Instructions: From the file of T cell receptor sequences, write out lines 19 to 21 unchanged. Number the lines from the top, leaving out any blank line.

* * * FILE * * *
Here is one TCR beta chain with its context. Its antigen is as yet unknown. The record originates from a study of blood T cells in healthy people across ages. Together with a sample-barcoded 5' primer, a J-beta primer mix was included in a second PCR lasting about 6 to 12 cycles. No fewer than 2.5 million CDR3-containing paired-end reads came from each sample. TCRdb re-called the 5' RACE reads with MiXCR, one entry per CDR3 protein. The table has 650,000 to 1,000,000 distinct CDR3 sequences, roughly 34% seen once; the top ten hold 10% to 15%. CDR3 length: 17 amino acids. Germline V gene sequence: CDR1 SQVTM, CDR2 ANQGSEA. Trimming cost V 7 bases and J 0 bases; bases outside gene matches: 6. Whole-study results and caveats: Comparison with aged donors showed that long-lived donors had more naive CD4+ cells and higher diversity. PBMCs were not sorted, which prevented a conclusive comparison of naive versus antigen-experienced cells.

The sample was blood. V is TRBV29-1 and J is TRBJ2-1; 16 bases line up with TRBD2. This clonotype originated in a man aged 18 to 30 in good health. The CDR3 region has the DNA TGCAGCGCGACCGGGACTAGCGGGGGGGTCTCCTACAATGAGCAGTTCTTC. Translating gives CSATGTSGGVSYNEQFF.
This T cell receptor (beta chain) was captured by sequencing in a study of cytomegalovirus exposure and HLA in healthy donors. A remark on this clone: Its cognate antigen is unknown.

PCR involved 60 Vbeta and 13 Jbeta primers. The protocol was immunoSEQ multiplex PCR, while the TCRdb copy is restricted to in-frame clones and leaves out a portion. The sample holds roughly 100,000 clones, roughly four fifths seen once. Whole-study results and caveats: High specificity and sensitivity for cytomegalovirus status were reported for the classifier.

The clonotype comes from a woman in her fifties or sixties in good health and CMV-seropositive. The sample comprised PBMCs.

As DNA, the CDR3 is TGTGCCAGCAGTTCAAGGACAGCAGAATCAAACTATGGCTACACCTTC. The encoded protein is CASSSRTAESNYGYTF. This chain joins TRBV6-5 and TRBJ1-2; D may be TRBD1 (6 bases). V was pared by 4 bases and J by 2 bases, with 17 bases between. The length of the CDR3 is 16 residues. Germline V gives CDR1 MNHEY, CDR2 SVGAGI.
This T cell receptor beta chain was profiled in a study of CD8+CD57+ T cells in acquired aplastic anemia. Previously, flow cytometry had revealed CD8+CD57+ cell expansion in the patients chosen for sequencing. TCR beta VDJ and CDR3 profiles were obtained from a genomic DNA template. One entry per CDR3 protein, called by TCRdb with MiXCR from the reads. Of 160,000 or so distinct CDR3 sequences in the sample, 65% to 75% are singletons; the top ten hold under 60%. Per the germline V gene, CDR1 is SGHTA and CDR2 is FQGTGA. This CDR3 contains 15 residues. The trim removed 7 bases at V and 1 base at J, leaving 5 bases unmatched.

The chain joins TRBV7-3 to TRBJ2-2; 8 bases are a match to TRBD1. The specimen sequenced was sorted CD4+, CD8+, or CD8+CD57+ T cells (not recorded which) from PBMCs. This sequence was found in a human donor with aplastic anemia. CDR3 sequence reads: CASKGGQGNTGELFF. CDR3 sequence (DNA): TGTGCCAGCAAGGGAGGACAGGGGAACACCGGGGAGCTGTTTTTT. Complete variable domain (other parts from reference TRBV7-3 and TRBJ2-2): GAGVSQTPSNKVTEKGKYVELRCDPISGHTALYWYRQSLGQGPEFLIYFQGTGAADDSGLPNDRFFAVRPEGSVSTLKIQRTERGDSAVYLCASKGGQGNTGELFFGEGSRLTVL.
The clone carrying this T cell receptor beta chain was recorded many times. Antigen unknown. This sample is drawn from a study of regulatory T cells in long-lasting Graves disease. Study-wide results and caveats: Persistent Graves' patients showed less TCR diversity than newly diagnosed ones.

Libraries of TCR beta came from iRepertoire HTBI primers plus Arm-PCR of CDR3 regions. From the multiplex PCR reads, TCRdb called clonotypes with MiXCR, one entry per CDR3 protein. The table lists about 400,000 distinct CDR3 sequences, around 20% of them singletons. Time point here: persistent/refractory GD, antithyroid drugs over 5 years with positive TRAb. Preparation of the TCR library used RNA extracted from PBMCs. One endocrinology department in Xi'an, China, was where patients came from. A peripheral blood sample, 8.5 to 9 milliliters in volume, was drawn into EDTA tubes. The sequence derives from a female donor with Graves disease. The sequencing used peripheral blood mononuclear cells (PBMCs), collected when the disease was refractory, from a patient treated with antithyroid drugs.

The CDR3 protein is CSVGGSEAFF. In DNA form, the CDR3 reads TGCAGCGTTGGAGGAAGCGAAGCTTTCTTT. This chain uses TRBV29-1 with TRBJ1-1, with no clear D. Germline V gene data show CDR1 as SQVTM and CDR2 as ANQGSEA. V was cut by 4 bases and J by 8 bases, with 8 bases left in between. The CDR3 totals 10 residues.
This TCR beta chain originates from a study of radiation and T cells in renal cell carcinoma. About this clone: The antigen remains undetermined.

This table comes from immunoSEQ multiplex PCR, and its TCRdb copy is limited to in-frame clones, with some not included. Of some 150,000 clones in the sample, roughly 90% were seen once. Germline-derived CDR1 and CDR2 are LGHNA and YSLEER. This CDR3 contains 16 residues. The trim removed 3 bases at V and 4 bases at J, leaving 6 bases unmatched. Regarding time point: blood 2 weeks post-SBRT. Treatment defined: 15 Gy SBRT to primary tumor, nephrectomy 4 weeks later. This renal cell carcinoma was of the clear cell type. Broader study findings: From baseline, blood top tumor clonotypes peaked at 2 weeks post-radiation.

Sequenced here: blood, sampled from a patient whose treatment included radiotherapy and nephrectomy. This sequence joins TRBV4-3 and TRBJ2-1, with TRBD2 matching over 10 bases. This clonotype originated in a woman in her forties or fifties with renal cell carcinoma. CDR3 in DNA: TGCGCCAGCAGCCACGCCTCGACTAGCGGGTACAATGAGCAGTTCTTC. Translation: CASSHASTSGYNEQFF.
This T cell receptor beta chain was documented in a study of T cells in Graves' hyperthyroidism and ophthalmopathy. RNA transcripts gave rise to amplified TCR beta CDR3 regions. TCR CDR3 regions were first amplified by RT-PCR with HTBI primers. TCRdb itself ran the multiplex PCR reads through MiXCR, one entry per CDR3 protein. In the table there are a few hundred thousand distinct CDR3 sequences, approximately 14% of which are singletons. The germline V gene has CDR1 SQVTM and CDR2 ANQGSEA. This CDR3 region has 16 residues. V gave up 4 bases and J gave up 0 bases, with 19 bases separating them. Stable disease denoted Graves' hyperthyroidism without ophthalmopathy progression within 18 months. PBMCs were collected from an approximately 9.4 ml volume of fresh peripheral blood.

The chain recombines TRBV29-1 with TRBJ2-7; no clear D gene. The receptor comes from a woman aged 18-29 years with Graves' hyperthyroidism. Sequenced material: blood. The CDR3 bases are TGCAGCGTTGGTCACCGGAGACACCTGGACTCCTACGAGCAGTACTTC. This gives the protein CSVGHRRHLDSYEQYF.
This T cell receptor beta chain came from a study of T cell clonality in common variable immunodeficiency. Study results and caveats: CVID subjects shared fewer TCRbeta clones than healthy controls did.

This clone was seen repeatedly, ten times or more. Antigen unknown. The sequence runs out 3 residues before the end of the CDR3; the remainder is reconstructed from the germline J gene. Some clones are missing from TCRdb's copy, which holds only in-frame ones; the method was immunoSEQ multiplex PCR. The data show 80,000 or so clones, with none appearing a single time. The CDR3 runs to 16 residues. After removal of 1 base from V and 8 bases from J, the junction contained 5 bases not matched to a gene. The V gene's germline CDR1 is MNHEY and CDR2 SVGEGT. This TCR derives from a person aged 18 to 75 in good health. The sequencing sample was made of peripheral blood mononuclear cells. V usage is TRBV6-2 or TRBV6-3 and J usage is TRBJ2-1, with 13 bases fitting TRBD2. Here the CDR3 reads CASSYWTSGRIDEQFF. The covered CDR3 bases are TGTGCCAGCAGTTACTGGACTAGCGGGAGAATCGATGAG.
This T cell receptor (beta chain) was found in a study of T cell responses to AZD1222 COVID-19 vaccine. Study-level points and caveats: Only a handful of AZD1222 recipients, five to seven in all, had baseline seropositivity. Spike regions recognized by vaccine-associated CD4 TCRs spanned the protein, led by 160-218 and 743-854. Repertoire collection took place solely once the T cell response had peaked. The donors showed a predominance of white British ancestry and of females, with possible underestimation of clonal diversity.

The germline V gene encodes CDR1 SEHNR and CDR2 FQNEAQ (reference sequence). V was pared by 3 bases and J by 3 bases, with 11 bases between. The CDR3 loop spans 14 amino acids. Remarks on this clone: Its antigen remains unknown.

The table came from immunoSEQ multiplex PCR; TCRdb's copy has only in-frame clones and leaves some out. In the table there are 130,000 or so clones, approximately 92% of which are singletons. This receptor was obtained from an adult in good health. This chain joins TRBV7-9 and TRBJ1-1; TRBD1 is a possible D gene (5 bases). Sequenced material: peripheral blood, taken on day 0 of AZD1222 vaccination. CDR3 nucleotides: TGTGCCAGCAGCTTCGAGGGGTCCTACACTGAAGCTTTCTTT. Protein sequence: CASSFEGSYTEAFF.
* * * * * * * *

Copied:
This T cell receptor (beta chain) was found in a study of T cell responses to AZD1222 COVID-19 vaccine. Study-level points and caveats: Only a handful of AZD1222 recipients, five to seven in all, had baseline seropositivity. Spike regions recognized by vaccine-associated CD4 TCRs spanned the protein, led by 160-218 and 743-854. Repertoire collection took place solely once the T cell response had peaked. The donors showed a predominance of white British ancestry and of females, with possible underestimation of clonal diversity.

The germline V gene encodes CDR1 SEHNR and CDR2 FQNEAQ (reference sequence). V was pared by 3 bases and J by 3 bases, with 11 bases between. The CDR3 loop spans 14 amino acids. Remarks on this clone: Its antigen remains unknown.

The table came from immunoSEQ multiplex PCR; TCRdb's copy has only in-frame clones and leaves some out. In the table there are 130,000 or so clones, approximately 92% of which are singletons. This receptor was obtained from an adult in good health. This chain joins TRBV7-9 and TRBJ1-1; TRBD1 is a possible D gene (5 bases). Sequenced material: peripheral blood, taken on day 0 of AZD1222 vaccination. CDR3 nucleotides: TGTGCCAGCAGCTTCGAGGGGTCCTACACTGAAGCTTTCTTT. Protein sequence: CASSFEGSYTEAFF.